The movie is so smart in how it creates this desolate, zombie-ridden world right from the awesome opening Metallica title sequence and Columbus' rules for surviving the wasteland known as "Zombieland, U.S.A." What's so impressive about these rules is that they're not only funny, but they actually make sense (i.e. RULE #1-CARDIO) and propel the story forward in a meaningful way. When adherence to a rule by any character occurs during the course of the film title cards pop up in inventive ways in the background letting us know. The use of voice-over narration and flashbacks in a zombie comedy is practically unheard of but it's incorporated perfectly as both effectively convey the bumbling, neurotic Columbus' insecurities and give us a valuable background information on the zombie plague. One flashback featuring a brief, but extremely memorable Amber Heard appearance just might be the most exciting sequence in the film. But even that pales in comparison to the big celebrity cameo that isn't exactly a well kept secret.

Even though many other reviews have given it away and it's practically public knowledge at this point I won't spoil this legendary actor's identity on the off chance of pissing anyone off who wants to completely remain in the dark. But I will say that the more I think about this actor's appearance the more I realize what a genius choice it was to have him appear and how no one else would have had the same effect. He certainly isn't the biggest name and from what I heard wasn't even the first choice to do this, but because he's a celebrity that we imagine would be the most fun to meet, we can share in the characters' excitement of seeing him for ten minutes in the type of comedic part we wish he'd take again. And what's so surprising is that this part ends up being that of himself...or at least how audiences have long perceived him to be like in real life. The cameo is brilliant in its self-awareness and the final line he gets off put me in a state of pain from laughter. We're even treated to him spoofing one of his most famous roles in a film I was unsure I wanted to see a sequel of. After this, now I'm sure. I want a sequel to it. Some directors waste big name, talented actors for over two hours but here Fleischer has this one for only ten minutes and milks every last second of those for maximum entertainment value.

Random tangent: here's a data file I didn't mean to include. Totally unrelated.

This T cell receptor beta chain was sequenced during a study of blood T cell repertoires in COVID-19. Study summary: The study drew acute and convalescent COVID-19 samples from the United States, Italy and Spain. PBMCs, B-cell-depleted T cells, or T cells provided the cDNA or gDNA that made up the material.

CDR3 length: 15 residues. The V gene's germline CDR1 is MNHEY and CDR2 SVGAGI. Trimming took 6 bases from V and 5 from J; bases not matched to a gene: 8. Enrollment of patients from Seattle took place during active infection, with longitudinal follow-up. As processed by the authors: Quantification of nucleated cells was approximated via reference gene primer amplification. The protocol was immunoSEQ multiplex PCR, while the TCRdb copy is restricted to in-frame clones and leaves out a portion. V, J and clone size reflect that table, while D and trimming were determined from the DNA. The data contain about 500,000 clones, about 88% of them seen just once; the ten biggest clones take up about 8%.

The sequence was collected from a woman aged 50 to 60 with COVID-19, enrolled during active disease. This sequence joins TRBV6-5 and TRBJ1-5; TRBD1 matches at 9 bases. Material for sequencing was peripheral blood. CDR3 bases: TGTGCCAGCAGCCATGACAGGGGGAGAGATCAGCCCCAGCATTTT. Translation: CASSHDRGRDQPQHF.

He may not be the lead, but it's Harrelson who's the star, being given the opportunity to cut loose and go completely bad-ass in ways hasn't been able to do since the days of Natural Born Killers and Kingpin. The role fits him like a glove and only a good actor could have played it because as the story wears on he's called upon to give the character of Tallahassee real purpose beyond just finding his favorite snack cakes, which isn't easy when you also have to go over-the-top as a crazy man also. When I say none of these actors could be replaced in their roles I'm specifically referring to the inevitable, but groundless accusation that Jesse Eisenberg is always playing a poor man's Michael Cera. It's a silly theory that somehow gained traction based on nothing. I'll admit I had my doubts about Eisenberg at first but now it's getting to the point where the string of quality films are too numerous to just write it off as him lucking out and stumbling onto good scripts. While it's true he's played the same "type" of character in a lot of these outings (and isn't asked to stretch much more than that again here) there's an underlying dramatic sincerity to all of his performances that make his characters relatable and realistic. This movie feels as much like a coming-of-age movie as a zombie comedy or a wild road trip and makes an interesting companion piece to his other amusement park movie, the under-appreciated Adventureland. Just the sight of how uncomfortably nervous he looks killing zombies is worth the price of admission.